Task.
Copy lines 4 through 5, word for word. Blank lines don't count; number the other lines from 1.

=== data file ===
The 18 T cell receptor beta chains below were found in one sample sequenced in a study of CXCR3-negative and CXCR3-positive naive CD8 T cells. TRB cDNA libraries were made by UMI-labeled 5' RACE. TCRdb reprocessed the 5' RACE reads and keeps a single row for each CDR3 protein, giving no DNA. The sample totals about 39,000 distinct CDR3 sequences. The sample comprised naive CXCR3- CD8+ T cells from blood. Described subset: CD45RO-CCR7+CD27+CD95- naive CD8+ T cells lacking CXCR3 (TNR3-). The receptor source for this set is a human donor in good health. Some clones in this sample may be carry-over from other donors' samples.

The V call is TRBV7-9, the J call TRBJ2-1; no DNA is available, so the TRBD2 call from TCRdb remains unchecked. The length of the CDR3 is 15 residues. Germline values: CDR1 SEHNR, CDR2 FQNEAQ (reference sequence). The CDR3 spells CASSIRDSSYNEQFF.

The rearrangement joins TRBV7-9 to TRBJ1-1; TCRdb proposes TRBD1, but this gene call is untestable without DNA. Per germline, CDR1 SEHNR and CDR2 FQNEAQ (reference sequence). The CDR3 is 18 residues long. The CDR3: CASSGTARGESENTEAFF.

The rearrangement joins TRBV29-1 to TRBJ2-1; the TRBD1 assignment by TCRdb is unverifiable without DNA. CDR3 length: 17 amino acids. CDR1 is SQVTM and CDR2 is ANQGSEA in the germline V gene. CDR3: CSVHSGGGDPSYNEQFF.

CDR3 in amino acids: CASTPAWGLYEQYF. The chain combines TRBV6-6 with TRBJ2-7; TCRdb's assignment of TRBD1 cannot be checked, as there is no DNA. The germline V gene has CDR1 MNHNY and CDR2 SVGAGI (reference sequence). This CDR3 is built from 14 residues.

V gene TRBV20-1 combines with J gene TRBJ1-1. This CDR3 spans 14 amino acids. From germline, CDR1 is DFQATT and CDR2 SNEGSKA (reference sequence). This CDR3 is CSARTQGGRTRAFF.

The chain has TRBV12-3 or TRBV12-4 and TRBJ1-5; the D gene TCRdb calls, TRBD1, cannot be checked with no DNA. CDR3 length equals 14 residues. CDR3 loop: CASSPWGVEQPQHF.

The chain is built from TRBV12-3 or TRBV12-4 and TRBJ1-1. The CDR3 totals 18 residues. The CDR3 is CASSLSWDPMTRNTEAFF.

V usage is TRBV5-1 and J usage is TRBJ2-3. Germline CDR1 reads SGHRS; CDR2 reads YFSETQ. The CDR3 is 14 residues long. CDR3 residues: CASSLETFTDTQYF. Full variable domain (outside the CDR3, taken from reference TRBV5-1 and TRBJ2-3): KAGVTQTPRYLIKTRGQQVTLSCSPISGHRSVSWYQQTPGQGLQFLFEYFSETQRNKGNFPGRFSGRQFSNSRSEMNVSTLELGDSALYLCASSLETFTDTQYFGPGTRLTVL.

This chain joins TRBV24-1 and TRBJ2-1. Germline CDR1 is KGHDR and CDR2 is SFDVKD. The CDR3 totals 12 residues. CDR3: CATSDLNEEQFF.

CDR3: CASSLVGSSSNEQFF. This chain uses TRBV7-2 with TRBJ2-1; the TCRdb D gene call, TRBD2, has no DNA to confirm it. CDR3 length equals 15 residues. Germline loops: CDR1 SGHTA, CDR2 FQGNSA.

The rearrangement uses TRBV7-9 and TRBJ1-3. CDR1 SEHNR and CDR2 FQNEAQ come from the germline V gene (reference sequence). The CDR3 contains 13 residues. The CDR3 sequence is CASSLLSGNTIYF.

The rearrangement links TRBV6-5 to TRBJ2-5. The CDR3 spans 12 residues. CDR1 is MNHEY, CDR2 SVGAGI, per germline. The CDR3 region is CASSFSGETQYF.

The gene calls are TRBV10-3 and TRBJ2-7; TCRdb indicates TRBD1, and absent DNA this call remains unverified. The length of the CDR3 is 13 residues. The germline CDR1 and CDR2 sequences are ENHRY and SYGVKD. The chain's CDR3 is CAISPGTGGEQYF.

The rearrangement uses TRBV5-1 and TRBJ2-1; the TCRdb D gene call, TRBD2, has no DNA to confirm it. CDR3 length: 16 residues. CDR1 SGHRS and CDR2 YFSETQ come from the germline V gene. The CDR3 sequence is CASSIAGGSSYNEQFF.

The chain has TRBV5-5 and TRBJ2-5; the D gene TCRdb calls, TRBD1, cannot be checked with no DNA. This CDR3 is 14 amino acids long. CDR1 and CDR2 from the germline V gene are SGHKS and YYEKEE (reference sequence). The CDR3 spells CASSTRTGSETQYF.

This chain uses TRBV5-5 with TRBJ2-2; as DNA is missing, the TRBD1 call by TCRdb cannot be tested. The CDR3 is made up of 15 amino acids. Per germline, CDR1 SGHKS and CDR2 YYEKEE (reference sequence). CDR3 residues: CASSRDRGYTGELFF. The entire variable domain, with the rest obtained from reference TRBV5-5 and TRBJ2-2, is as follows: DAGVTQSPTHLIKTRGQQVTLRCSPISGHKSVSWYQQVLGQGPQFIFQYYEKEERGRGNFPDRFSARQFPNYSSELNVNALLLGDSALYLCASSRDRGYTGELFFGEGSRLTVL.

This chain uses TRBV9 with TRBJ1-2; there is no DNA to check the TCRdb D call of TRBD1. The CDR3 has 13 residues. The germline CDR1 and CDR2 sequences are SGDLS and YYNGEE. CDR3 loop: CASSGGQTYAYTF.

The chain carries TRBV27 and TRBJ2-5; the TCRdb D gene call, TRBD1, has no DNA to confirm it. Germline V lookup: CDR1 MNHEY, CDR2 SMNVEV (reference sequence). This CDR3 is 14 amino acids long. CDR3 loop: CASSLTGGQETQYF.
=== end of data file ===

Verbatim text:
The rearrangement joins TRBV29-1 to TRBJ2-1; the TRBD1 assignment by TCRdb is unverifiable without DNA. CDR3 length: 17 amino acids. CDR1 is SQVTM and CDR2 is ANQGSEA in the germline V gene. CDR3: CSVHSGGGDPSYNEQFF.

CDR3 in amino acids: CASTPAWGLYEQYF. The chain combines TRBV6-6 with TRBJ2-7; TCRdb's assignment of TRBD1 cannot be checked, as there is no DNA. The germline V gene has CDR1 MNHNY and CDR2 SVGAGI (reference sequence). This CDR3 is built from 14 residues.